Read Hernan Diaz’s Latest Short Story

The Generation

A short story by Hernan Diaz

We’re gathered around Victor’s body. I can’t look at his face and don’t want to look down like the others. Find myself staring at the glass of water on the counter. The nervous little ripples. This is why I know the hum is there, although I can’t hear it. None of us has ever heard the hum, because we were born into it. But the surface of the water, a crumb dancing on the table, or, sometimes, my face trembling in the mirror reminds me of it. Even if I plug my ears or listen to music, the hum is in my body. From the floor and the walls to my skin and my bones. So I look at the rippling water and think that with Victor, we’ve lost silence. It was only in his head, of course. A memory. But now we don’t even have that. Now there’s only the hum.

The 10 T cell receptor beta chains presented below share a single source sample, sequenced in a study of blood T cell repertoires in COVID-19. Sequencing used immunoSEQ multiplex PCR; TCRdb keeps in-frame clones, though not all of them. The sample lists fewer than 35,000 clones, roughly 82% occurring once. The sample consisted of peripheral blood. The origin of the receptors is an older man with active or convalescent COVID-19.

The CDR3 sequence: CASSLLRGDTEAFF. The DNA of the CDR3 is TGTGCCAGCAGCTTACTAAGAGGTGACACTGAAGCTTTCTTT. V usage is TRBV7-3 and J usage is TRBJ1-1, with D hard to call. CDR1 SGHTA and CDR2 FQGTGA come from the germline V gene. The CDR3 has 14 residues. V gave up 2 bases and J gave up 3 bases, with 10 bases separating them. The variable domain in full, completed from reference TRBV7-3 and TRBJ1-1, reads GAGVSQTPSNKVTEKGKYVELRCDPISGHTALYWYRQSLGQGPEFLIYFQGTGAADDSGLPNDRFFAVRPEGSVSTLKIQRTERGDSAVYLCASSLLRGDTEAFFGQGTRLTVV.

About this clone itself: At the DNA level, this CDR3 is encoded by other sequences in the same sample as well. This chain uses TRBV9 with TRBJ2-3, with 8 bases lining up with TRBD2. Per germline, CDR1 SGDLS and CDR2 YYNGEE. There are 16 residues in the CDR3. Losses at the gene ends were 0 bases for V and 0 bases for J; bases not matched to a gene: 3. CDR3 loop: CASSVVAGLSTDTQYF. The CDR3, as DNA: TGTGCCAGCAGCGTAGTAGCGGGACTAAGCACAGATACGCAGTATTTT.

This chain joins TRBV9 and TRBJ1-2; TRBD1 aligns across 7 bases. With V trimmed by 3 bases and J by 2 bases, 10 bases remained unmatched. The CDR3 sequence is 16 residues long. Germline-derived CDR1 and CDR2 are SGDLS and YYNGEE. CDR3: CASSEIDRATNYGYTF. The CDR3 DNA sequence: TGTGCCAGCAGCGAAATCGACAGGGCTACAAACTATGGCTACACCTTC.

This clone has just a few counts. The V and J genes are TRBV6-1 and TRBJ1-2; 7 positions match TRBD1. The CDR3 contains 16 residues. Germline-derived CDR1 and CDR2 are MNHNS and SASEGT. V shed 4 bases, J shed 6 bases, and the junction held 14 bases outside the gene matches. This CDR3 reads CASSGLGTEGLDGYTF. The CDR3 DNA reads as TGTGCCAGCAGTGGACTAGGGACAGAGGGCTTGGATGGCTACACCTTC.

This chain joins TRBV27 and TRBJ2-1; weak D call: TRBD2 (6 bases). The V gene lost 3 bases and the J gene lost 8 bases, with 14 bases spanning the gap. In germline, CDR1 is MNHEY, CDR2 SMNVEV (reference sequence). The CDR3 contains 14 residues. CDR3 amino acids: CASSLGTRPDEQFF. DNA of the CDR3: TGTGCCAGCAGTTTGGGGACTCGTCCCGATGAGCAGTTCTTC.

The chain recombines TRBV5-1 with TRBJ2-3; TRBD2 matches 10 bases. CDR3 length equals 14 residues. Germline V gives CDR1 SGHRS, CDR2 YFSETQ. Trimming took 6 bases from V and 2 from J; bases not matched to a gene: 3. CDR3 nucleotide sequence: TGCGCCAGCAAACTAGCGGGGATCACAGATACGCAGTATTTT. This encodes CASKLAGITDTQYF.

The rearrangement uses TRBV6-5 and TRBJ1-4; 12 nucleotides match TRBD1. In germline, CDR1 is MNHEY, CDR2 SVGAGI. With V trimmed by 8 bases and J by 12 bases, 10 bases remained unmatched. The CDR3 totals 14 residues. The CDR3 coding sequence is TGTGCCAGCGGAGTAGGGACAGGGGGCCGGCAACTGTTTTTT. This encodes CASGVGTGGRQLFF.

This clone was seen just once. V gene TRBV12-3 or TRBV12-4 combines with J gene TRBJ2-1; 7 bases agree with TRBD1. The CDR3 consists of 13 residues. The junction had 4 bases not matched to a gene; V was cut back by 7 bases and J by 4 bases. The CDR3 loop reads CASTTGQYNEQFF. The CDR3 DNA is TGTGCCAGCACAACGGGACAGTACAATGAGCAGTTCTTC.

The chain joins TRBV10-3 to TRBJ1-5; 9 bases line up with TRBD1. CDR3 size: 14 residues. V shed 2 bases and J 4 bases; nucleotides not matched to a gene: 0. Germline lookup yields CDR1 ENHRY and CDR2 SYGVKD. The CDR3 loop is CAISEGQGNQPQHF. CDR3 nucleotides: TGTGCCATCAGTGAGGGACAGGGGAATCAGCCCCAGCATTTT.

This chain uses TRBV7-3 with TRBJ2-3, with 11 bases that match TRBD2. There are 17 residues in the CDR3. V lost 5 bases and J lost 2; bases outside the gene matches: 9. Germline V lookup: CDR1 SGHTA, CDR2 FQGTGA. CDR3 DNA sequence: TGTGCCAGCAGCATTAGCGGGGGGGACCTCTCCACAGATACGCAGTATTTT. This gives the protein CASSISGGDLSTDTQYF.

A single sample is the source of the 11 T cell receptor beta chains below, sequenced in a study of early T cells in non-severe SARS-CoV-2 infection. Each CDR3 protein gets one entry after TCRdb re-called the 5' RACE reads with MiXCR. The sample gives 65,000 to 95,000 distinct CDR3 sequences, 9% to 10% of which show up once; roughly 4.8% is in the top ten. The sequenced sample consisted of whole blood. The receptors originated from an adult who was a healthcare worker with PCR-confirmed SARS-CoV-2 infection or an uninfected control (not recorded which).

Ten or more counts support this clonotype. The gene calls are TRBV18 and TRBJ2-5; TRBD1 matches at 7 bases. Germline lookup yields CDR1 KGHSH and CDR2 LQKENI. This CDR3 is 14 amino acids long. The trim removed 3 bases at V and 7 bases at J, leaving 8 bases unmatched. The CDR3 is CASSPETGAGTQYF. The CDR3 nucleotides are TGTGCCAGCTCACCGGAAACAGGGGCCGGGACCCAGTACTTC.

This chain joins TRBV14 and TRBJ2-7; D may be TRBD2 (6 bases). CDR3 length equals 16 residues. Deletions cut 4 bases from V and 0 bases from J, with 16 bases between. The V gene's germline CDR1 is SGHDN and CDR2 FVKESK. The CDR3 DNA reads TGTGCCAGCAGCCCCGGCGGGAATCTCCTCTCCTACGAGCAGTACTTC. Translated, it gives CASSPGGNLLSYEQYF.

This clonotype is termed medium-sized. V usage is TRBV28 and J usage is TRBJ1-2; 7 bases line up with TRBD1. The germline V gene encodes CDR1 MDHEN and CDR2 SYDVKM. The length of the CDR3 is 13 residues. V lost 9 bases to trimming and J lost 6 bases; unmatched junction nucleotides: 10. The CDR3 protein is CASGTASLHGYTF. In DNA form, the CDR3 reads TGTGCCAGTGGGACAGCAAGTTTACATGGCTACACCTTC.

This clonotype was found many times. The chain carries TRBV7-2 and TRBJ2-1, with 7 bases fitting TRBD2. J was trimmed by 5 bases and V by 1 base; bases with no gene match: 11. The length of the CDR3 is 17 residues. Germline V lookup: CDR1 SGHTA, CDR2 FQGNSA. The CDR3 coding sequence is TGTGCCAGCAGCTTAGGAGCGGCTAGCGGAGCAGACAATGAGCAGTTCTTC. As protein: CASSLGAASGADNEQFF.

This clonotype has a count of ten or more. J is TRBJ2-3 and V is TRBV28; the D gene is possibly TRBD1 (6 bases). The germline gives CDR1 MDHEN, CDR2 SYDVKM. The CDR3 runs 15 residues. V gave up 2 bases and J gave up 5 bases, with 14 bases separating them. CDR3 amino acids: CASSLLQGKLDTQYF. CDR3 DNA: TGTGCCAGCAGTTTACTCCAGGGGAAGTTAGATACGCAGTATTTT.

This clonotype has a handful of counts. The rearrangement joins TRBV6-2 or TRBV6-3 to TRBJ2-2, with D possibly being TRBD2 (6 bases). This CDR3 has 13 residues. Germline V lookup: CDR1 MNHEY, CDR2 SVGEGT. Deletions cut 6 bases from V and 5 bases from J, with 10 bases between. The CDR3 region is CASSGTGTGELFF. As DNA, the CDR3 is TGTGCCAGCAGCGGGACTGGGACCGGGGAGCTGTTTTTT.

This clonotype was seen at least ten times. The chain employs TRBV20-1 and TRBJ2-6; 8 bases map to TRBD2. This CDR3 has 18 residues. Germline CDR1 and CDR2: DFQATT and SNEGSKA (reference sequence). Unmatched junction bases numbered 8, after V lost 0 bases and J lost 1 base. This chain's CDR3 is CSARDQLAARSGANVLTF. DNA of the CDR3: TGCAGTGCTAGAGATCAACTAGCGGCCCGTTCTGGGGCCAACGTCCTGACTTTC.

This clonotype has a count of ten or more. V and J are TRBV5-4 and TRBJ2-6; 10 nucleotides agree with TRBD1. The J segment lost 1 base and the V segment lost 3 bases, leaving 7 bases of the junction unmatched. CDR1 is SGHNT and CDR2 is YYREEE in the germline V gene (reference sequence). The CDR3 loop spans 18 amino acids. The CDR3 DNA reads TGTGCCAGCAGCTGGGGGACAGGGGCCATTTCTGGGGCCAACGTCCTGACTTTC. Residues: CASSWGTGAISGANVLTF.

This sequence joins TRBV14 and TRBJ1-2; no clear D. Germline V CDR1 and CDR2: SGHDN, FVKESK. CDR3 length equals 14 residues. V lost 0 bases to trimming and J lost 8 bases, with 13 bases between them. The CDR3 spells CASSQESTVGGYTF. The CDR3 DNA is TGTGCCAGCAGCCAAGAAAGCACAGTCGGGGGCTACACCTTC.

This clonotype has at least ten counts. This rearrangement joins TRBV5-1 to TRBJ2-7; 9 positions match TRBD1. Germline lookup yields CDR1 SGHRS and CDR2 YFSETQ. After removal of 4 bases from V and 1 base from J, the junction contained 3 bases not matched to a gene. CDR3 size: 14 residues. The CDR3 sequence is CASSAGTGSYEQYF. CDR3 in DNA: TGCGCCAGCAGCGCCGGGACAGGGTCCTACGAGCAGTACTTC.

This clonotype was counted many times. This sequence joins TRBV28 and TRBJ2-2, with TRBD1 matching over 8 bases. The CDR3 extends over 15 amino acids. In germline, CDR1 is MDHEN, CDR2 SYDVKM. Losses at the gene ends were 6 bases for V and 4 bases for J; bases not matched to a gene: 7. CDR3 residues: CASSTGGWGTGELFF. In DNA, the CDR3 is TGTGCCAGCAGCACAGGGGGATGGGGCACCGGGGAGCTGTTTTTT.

When all lights are out, darkness is total and loneliness absolute. An infinite cage. That’s why they’re seldom turned off. And that’s why we all giggled with relief when Victor came in, holding the cake in one hand and a small flashlight in the other. It was pointed at the ceiling, like a candle. Everyone started to sing. As Victor walked toward me, the light under his chin magnified different parts of his face with each step. The blood vessels glowing in his nostrils. The confusion of his white beard. During the last “happy,” the entire cavern of his mouth was lit. One of his molars was blue. Who knows what he’d recast to make it. I closed my eyes, made a wish, and blew on the flashlight, which Victor switched off just in time. They all cheered. The lights were immediately turned back on. Read the full short story at the Atlantic.

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